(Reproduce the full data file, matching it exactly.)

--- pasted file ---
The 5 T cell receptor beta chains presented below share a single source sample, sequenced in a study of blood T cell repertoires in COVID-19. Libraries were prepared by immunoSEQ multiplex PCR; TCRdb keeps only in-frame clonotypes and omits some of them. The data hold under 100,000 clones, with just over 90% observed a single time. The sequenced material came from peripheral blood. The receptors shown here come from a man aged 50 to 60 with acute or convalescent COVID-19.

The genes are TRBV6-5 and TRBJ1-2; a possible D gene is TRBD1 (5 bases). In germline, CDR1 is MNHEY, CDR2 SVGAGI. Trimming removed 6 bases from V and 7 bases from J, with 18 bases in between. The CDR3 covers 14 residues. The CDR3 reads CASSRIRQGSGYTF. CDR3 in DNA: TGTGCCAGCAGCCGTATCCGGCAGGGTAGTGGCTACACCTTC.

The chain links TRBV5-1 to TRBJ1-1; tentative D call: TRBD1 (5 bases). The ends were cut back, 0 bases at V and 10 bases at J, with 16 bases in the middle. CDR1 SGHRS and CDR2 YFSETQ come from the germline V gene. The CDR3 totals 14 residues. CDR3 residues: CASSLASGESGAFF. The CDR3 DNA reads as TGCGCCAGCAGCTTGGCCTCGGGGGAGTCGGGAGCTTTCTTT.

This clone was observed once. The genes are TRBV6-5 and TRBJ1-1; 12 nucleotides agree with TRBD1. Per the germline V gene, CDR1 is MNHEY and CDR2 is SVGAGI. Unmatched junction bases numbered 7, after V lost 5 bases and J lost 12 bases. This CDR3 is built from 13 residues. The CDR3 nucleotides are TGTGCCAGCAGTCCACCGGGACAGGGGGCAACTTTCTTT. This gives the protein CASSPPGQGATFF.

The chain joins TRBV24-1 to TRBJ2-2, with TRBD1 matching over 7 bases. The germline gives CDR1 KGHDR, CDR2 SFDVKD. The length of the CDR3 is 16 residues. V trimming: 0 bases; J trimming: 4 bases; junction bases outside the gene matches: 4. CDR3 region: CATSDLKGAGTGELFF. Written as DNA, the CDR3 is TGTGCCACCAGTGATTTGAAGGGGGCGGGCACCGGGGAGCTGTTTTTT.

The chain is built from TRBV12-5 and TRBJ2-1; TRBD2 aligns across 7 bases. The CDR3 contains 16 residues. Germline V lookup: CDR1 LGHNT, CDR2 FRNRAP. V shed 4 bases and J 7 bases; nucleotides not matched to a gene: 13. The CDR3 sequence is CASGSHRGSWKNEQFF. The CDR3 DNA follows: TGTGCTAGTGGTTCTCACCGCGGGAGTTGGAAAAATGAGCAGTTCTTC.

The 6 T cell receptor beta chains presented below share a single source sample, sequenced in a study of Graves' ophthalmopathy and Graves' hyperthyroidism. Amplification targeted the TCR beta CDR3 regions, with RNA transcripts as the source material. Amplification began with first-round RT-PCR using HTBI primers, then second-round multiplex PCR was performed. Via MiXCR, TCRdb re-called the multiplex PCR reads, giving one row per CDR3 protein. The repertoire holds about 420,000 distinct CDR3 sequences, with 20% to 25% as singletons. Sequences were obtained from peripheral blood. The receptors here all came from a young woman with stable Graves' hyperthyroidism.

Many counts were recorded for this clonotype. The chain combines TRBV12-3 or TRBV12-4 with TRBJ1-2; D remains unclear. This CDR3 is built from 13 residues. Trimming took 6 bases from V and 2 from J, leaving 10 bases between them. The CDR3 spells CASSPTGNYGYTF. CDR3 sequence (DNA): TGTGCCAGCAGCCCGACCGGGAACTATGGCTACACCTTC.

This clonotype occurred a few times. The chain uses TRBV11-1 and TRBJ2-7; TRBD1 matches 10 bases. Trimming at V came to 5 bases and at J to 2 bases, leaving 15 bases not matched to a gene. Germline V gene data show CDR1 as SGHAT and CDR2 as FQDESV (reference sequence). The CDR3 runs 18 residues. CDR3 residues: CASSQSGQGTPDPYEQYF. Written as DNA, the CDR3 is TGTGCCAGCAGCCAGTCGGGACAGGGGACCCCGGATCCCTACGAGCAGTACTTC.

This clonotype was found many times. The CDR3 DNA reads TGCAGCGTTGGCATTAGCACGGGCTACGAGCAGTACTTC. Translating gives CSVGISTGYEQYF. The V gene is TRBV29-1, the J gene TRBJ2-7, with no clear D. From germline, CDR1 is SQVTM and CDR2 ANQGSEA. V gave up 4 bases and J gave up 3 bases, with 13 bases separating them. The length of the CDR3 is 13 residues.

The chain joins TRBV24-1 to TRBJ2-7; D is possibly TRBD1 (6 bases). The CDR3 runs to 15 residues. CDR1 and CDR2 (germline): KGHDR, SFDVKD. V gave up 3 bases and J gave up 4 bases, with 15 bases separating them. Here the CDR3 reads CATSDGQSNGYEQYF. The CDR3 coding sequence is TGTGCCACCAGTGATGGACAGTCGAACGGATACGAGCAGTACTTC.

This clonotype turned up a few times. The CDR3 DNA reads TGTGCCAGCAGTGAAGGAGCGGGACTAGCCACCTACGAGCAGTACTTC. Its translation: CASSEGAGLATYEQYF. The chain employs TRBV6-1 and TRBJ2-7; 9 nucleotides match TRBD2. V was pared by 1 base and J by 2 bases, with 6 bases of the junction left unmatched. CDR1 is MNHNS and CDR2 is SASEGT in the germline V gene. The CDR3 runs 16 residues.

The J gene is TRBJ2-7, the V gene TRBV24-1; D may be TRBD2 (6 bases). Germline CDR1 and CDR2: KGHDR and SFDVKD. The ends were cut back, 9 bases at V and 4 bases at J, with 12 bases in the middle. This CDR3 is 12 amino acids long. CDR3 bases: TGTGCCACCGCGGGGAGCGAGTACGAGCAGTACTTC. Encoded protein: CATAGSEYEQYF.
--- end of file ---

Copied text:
The 5 T cell receptor beta chains presented below share a single source sample, sequenced in a study of blood T cell repertoires in COVID-19. Libraries were prepared by immunoSEQ multiplex PCR; TCRdb keeps only in-frame clonotypes and omits some of them. The data hold under 100,000 clones, with just over 90% observed a single time. The sequenced material came from peripheral blood. The receptors shown here come from a man aged 50 to 60 with acute or convalescent COVID-19.

The genes are TRBV6-5 and TRBJ1-2; a possible D gene is TRBD1 (5 bases). In germline, CDR1 is MNHEY, CDR2 SVGAGI. Trimming removed 6 bases from V and 7 bases from J, with 18 bases in between. The CDR3 covers 14 residues. The CDR3 reads CASSRIRQGSGYTF. CDR3 in DNA: TGTGCCAGCAGCCGTATCCGGCAGGGTAGTGGCTACACCTTC.

The chain links TRBV5-1 to TRBJ1-1; tentative D call: TRBD1 (5 bases). The ends were cut back, 0 bases at V and 10 bases at J, with 16 bases in the middle. CDR1 SGHRS and CDR2 YFSETQ come from the germline V gene. The CDR3 totals 14 residues. CDR3 residues: CASSLASGESGAFF. The CDR3 DNA reads as TGCGCCAGCAGCTTGGCCTCGGGGGAGTCGGGAGCTTTCTTT.

This clone was observed once. The genes are TRBV6-5 and TRBJ1-1; 12 nucleotides agree with TRBD1. Per the germline V gene, CDR1 is MNHEY and CDR2 is SVGAGI. Unmatched junction bases numbered 7, after V lost 5 bases and J lost 12 bases. This CDR3 is built from 13 residues. The CDR3 nucleotides are TGTGCCAGCAGTCCACCGGGACAGGGGGCAACTTTCTTT. This gives the protein CASSPPGQGATFF.

The chain joins TRBV24-1 to TRBJ2-2, with TRBD1 matching over 7 bases. The germline gives CDR1 KGHDR, CDR2 SFDVKD. The length of the CDR3 is 16 residues. V trimming: 0 bases; J trimming: 4 bases; junction bases outside the gene matches: 4. CDR3 region: CATSDLKGAGTGELFF. Written as DNA, the CDR3 is TGTGCCACCAGTGATTTGAAGGGGGCGGGCACCGGGGAGCTGTTTTTT.

The chain is built from TRBV12-5 and TRBJ2-1; TRBD2 aligns across 7 bases. The CDR3 contains 16 residues. Germline V lookup: CDR1 LGHNT, CDR2 FRNRAP. V shed 4 bases and J 7 bases; nucleotides not matched to a gene: 13. The CDR3 sequence is CASGSHRGSWKNEQFF. The CDR3 DNA follows: TGTGCTAGTGGTTCTCACCGCGGGAGTTGGAAAAATGAGCAGTTCTTC.

The 6 T cell receptor beta chains presented below share a single source sample, sequenced in a study of Graves' ophthalmopathy and Graves' hyperthyroidism. Amplification targeted the TCR beta CDR3 regions, with RNA transcripts as the source material. Amplification began with first-round RT-PCR using HTBI primers, then second-round multiplex PCR was performed. Via MiXCR, TCRdb re-called the multiplex PCR reads, giving one row per CDR3 protein. The repertoire holds about 420,000 distinct CDR3 sequences, with 20% to 25% as singletons. Sequences were obtained from peripheral blood. The receptors here all came from a young woman with stable Graves' hyperthyroidism.

Many counts were recorded for this clonotype. The chain combines TRBV12-3 or TRBV12-4 with TRBJ1-2; D remains unclear. This CDR3 is built from 13 residues. Trimming took 6 bases from V and 2 from J, leaving 10 bases between them. The CDR3 spells CASSPTGNYGYTF. CDR3 sequence (DNA): TGTGCCAGCAGCCCGACCGGGAACTATGGCTACACCTTC.

This clonotype occurred a few times. The chain uses TRBV11-1 and TRBJ2-7; TRBD1 matches 10 bases. Trimming at V came to 5 bases and at J to 2 bases, leaving 15 bases not matched to a gene. Germline V gene data show CDR1 as SGHAT and CDR2 as FQDESV (reference sequence). The CDR3 runs 18 residues. CDR3 residues: CASSQSGQGTPDPYEQYF. Written as DNA, the CDR3 is TGTGCCAGCAGCCAGTCGGGACAGGGGACCCCGGATCCCTACGAGCAGTACTTC.

This clonotype was found many times. The CDR3 DNA reads TGCAGCGTTGGCATTAGCACGGGCTACGAGCAGTACTTC. Translating gives CSVGISTGYEQYF. The V gene is TRBV29-1, the J gene TRBJ2-7, with no clear D. From germline, CDR1 is SQVTM and CDR2 ANQGSEA. V gave up 4 bases and J gave up 3 bases, with 13 bases separating them. The length of the CDR3 is 13 residues.

The chain joins TRBV24-1 to TRBJ2-7; D is possibly TRBD1 (6 bases). The CDR3 runs to 15 residues. CDR1 and CDR2 (germline): KGHDR, SFDVKD. V gave up 3 bases and J gave up 4 bases, with 15 bases separating them. Here the CDR3 reads CATSDGQSNGYEQYF. The CDR3 coding sequence is TGTGCCACCAGTGATGGACAGTCGAACGGATACGAGCAGTACTTC.

This clonotype turned up a few times. The CDR3 DNA reads TGTGCCAGCAGTGAAGGAGCGGGACTAGCCACCTACGAGCAGTACTTC. Its translation: CASSEGAGLATYEQYF. The chain employs TRBV6-1 and TRBJ2-7; 9 nucleotides match TRBD2. V was pared by 1 base and J by 2 bases, with 6 bases of the junction left unmatched. CDR1 is MNHNS and CDR2 is SASEGT in the germline V gene. The CDR3 runs 16 residues.

The J gene is TRBJ2-7, the V gene TRBV24-1; D may be TRBD2 (6 bases). Germline CDR1 and CDR2: KGHDR and SFDVKD. The ends were cut back, 9 bases at V and 4 bases at J, with 12 bases in the middle. This CDR3 is 12 amino acids long. CDR3 bases: TGTGCCACCGCGGGGAGCGAGTACGAGCAGTACTTC. Encoded protein: CATAGSEYEQYF.